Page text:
As one of the poorest countries in the region, Yemen is highly dependent on foreign economic aid and remittances from Yemenis working abroad. The economic situation, however, was helped enormously by the discovery of oil in the summer of 1984 in the border area between the two Yemens. In January 1989, the two countries established the Yemeni Company for Investment in Oil and Mineral Resources for the development of the oil fields along their common border.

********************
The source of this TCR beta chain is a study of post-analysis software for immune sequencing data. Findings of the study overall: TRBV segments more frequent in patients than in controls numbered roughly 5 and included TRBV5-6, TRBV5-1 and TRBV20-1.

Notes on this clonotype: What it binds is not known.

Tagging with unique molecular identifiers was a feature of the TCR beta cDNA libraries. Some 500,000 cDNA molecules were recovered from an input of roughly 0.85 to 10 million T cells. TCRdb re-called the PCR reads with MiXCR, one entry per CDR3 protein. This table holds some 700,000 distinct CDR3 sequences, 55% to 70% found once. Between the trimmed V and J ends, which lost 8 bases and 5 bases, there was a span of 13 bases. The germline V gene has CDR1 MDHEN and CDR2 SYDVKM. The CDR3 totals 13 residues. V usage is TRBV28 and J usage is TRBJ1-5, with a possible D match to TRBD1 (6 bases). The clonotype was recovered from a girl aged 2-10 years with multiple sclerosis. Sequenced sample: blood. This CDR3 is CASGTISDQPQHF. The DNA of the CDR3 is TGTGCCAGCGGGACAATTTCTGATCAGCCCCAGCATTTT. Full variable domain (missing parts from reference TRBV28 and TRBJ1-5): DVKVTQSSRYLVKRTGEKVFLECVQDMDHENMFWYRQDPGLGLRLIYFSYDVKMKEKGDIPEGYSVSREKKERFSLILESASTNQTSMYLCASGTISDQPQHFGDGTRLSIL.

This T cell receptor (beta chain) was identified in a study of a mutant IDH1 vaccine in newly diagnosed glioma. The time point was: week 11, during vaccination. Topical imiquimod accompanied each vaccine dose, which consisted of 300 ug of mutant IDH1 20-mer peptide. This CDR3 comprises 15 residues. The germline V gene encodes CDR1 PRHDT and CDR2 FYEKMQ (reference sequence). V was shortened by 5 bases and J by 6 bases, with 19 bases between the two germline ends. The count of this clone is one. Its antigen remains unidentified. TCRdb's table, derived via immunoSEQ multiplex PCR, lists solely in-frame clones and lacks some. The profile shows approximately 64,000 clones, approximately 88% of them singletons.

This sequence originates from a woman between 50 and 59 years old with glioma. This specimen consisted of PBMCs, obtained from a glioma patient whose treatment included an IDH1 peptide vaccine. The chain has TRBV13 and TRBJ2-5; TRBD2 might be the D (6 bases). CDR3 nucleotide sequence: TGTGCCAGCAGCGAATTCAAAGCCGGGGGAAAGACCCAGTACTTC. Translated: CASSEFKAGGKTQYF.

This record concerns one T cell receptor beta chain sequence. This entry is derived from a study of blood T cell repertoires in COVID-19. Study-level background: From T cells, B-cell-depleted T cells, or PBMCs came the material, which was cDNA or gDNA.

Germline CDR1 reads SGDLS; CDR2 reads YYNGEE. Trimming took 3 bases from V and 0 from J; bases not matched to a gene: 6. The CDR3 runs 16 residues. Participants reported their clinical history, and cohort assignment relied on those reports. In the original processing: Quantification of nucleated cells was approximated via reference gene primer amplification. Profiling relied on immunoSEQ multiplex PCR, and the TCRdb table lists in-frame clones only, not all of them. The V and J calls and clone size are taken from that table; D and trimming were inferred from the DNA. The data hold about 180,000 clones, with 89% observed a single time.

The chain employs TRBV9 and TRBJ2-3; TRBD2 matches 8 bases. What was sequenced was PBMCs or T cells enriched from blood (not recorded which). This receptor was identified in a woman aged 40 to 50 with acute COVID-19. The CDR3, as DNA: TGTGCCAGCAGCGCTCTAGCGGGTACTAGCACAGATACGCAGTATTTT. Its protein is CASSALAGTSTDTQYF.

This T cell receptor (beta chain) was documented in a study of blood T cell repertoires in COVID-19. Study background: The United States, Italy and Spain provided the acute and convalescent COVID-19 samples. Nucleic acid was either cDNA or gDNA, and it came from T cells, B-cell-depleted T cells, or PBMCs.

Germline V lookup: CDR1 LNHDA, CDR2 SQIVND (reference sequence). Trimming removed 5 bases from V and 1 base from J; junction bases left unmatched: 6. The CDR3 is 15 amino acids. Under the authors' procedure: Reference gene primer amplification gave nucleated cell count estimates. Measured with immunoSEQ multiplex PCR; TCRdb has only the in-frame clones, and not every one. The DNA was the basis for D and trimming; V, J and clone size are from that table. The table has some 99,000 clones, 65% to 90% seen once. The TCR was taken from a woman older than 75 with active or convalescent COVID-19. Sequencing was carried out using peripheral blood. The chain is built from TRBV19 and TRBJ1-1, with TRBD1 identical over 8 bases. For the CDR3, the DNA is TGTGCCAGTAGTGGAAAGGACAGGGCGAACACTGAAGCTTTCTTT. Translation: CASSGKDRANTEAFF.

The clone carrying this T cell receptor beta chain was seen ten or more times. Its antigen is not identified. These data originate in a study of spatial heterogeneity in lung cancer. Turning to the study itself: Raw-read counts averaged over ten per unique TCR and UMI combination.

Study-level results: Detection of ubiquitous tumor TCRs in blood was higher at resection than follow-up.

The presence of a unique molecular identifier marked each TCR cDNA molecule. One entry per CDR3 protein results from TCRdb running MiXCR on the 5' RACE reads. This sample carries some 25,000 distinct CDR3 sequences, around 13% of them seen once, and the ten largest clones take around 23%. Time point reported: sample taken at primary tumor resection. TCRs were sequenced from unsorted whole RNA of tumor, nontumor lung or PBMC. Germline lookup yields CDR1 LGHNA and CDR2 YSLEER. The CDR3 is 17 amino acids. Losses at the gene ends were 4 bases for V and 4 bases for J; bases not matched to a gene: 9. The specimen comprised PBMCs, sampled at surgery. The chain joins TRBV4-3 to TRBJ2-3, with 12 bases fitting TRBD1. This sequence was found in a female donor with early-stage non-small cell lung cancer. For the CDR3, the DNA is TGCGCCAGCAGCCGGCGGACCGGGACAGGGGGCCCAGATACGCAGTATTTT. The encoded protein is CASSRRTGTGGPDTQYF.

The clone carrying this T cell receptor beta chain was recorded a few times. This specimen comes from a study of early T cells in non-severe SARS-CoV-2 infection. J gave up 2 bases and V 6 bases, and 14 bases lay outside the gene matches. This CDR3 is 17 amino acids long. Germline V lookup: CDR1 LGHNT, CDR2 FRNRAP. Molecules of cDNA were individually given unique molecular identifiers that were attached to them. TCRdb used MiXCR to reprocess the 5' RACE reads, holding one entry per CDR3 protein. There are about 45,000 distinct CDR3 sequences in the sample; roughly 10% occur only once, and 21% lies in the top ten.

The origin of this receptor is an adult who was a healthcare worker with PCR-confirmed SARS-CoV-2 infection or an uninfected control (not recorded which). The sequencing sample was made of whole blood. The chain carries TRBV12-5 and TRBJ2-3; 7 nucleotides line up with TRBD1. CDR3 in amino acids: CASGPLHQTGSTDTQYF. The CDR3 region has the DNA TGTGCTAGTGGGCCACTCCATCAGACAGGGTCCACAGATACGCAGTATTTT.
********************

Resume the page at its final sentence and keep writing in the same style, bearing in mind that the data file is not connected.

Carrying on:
In 1999, like other oil-producing states, Yemen—where oil accounts for more than 80% of exports—was hard hit by falling world oil prices. The government's income was cut in half, necessitating major budget cuts, and unemployment was in the double digits. Low oil prices also endangered another major source of Yemeni income—remittances by Yemenis working abroad, since the neighboring Gulf states that usually host these workers were in trouble themselves. Adding to the nation's problems, Yemen's tourist industry, which normally plays an important role in its economy, was endangered by a rash of kidnappings and killings of Westerners that had been brought to the forefront of public attention by a major kidnapping incident at the end of 1998.